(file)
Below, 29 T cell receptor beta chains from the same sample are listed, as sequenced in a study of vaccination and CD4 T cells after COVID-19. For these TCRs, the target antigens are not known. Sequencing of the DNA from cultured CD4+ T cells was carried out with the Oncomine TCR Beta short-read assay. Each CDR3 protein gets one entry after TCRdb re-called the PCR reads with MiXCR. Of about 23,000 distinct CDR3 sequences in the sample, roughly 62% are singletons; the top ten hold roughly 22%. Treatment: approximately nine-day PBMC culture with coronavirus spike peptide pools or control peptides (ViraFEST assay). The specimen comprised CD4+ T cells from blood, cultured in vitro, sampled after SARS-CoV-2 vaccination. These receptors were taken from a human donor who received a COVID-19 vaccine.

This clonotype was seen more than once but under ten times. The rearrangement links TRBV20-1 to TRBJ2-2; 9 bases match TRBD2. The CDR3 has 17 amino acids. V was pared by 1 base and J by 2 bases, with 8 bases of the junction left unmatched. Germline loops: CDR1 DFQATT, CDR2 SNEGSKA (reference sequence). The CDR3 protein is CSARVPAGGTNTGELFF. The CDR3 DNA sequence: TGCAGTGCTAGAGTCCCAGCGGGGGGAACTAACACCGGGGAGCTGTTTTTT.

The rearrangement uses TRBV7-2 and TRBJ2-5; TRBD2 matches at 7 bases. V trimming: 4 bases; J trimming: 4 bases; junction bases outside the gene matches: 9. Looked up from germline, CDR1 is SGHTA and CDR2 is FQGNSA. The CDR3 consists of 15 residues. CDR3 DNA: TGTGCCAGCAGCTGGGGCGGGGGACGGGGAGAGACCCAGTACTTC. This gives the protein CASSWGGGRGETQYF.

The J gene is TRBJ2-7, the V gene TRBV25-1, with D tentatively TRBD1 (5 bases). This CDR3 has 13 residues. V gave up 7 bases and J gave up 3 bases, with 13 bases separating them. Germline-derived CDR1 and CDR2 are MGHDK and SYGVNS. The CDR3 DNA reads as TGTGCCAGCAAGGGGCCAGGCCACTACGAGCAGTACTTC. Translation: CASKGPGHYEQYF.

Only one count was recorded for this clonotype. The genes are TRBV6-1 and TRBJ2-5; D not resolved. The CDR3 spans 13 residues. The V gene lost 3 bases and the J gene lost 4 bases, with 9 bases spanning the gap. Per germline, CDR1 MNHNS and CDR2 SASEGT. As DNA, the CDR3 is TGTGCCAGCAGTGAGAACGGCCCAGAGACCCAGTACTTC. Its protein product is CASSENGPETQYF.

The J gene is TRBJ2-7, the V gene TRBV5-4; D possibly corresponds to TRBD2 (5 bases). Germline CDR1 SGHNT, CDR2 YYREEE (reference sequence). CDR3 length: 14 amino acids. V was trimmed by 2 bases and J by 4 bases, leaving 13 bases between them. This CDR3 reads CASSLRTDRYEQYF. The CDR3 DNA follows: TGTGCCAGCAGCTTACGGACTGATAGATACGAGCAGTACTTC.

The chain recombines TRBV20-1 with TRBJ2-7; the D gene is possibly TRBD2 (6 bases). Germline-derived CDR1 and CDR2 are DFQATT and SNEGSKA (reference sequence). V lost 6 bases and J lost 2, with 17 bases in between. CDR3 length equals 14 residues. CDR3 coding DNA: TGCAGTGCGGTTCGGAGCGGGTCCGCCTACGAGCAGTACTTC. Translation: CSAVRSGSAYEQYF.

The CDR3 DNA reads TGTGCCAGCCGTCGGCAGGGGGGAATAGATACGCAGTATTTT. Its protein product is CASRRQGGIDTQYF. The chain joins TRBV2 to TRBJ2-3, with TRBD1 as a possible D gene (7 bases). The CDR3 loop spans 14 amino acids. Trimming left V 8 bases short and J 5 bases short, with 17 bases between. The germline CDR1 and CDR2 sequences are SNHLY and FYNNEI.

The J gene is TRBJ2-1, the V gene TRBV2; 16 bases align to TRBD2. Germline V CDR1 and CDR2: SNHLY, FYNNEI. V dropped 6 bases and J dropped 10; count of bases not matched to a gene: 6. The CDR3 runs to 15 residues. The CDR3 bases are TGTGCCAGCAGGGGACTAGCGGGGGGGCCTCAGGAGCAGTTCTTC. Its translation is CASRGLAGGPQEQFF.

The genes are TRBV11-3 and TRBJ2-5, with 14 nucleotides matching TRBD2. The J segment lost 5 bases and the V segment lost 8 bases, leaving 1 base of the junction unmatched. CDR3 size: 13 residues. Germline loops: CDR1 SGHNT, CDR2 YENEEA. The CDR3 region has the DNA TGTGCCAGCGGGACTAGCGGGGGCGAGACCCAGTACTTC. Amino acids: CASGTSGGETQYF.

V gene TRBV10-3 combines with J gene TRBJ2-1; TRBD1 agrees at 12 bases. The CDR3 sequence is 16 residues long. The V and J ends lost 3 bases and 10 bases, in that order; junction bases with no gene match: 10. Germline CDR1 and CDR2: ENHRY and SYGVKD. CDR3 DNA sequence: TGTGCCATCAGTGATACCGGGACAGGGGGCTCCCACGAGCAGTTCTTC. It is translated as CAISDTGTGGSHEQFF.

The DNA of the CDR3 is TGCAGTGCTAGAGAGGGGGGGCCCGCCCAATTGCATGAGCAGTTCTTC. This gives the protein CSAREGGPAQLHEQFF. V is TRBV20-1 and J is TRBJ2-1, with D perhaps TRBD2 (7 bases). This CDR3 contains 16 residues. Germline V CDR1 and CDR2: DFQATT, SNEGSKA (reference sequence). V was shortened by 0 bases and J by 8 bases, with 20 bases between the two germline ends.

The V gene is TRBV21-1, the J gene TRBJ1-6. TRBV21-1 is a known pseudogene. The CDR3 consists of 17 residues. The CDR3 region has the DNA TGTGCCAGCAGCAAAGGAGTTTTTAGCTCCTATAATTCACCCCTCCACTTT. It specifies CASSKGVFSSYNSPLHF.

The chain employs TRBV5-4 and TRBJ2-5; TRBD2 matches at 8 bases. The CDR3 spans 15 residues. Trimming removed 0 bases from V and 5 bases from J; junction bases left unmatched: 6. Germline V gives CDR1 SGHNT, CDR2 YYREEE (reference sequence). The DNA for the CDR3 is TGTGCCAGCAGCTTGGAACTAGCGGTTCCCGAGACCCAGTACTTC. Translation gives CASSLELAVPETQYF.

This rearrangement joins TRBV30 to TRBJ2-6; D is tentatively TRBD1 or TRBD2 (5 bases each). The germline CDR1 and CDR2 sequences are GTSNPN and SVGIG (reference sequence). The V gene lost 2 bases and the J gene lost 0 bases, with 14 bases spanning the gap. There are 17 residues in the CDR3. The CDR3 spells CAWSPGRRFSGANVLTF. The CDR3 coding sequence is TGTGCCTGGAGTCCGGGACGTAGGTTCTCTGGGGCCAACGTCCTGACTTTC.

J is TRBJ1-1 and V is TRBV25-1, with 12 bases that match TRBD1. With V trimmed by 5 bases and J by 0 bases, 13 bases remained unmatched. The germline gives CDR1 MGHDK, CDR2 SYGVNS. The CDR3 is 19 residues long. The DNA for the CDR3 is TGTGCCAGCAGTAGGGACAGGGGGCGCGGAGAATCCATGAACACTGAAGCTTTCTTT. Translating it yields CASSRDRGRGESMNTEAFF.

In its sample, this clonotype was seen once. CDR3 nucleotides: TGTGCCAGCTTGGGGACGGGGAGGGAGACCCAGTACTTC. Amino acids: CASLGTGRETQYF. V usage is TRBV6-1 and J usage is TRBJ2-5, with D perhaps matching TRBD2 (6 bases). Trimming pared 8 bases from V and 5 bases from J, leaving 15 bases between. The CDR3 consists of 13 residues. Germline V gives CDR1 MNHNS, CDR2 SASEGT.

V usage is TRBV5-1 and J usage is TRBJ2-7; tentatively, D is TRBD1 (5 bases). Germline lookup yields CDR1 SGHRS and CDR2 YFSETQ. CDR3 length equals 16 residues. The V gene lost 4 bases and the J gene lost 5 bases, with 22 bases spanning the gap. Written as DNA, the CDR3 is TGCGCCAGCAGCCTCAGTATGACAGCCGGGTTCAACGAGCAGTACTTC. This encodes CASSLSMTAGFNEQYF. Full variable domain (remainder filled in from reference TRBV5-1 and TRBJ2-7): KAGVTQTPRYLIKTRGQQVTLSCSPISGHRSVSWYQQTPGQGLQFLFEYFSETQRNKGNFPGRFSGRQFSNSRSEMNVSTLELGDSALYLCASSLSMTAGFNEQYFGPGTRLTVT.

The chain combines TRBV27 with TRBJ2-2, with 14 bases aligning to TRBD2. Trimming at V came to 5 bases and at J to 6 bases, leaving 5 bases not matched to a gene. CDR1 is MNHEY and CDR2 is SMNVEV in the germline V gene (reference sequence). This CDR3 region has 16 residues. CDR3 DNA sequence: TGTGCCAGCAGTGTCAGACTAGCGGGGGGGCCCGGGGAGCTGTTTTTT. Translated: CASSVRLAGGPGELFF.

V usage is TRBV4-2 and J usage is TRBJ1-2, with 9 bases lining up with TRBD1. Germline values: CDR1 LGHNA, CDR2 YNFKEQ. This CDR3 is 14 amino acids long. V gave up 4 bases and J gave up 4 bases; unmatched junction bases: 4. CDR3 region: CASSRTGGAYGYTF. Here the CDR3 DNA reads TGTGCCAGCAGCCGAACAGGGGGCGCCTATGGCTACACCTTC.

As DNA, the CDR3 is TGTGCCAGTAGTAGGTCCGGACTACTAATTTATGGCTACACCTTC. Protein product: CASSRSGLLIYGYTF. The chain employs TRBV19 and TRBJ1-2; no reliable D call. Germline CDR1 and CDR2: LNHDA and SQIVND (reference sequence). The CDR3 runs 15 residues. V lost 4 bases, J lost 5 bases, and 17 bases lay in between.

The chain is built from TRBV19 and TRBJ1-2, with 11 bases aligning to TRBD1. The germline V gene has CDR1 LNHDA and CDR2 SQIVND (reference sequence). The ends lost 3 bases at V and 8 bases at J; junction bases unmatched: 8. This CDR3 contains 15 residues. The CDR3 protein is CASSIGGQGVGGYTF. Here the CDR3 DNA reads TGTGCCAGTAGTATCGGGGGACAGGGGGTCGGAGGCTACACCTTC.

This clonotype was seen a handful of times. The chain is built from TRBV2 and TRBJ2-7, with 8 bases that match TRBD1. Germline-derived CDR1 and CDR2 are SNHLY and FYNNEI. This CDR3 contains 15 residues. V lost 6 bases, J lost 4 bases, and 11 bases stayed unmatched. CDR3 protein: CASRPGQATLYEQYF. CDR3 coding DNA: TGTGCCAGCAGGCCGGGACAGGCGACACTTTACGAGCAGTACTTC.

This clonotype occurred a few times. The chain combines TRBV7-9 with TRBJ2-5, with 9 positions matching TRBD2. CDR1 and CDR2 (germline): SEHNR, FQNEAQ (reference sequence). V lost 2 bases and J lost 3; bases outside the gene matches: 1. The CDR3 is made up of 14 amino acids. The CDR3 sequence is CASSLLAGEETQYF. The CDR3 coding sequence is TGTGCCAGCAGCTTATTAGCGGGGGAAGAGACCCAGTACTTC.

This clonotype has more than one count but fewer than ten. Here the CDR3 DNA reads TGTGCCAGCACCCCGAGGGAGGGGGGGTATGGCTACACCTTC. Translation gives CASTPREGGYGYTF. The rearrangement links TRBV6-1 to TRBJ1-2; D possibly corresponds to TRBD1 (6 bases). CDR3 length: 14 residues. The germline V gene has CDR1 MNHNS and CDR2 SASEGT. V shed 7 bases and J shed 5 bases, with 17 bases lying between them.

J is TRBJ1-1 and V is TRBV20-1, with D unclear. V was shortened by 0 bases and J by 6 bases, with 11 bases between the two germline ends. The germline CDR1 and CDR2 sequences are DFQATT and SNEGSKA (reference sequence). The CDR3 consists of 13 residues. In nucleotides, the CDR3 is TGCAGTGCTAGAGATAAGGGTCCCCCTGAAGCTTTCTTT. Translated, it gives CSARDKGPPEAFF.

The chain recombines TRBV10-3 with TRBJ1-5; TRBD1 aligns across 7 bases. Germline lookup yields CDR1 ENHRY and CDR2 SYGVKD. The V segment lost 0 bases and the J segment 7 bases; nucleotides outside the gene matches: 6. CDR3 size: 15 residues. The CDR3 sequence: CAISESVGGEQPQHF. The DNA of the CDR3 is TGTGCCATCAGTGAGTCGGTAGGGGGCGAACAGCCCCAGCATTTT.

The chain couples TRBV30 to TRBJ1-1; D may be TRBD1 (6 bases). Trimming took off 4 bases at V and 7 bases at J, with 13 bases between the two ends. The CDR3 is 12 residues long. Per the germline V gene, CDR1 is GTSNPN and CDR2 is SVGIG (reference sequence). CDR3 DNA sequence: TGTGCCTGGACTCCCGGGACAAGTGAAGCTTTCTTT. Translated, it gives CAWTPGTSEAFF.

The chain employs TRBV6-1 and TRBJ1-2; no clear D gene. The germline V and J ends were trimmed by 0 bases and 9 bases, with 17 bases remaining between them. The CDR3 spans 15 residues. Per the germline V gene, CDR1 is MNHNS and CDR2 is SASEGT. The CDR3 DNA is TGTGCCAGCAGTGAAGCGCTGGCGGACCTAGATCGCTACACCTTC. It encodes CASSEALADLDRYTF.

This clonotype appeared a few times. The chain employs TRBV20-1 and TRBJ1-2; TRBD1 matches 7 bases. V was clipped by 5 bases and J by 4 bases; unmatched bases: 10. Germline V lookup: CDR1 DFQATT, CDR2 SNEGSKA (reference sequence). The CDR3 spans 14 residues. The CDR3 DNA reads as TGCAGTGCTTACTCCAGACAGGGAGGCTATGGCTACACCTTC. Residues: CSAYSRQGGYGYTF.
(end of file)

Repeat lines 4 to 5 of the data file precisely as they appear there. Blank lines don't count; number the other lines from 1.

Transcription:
The J gene is TRBJ2-7, the V gene TRBV25-1, with D tentatively TRBD1 (5 bases). This CDR3 has 13 residues. V gave up 7 bases and J gave up 3 bases, with 13 bases separating them. Germline-derived CDR1 and CDR2 are MGHDK and SYGVNS. The CDR3 DNA reads as TGTGCCAGCAAGGGGCCAGGCCACTACGAGCAGTACTTC. Translation: CASKGPGHYEQYF.

Only one count was recorded for this clonotype. The genes are TRBV6-1 and TRBJ2-5; D not resolved. The CDR3 spans 13 residues. The V gene lost 3 bases and the J gene lost 4 bases, with 9 bases spanning the gap. Per germline, CDR1 MNHNS and CDR2 SASEGT. As DNA, the CDR3 is TGTGCCAGCAGTGAGAACGGCCCAGAGACCCAGTACTTC. Its protein product is CASSENGPETQYF.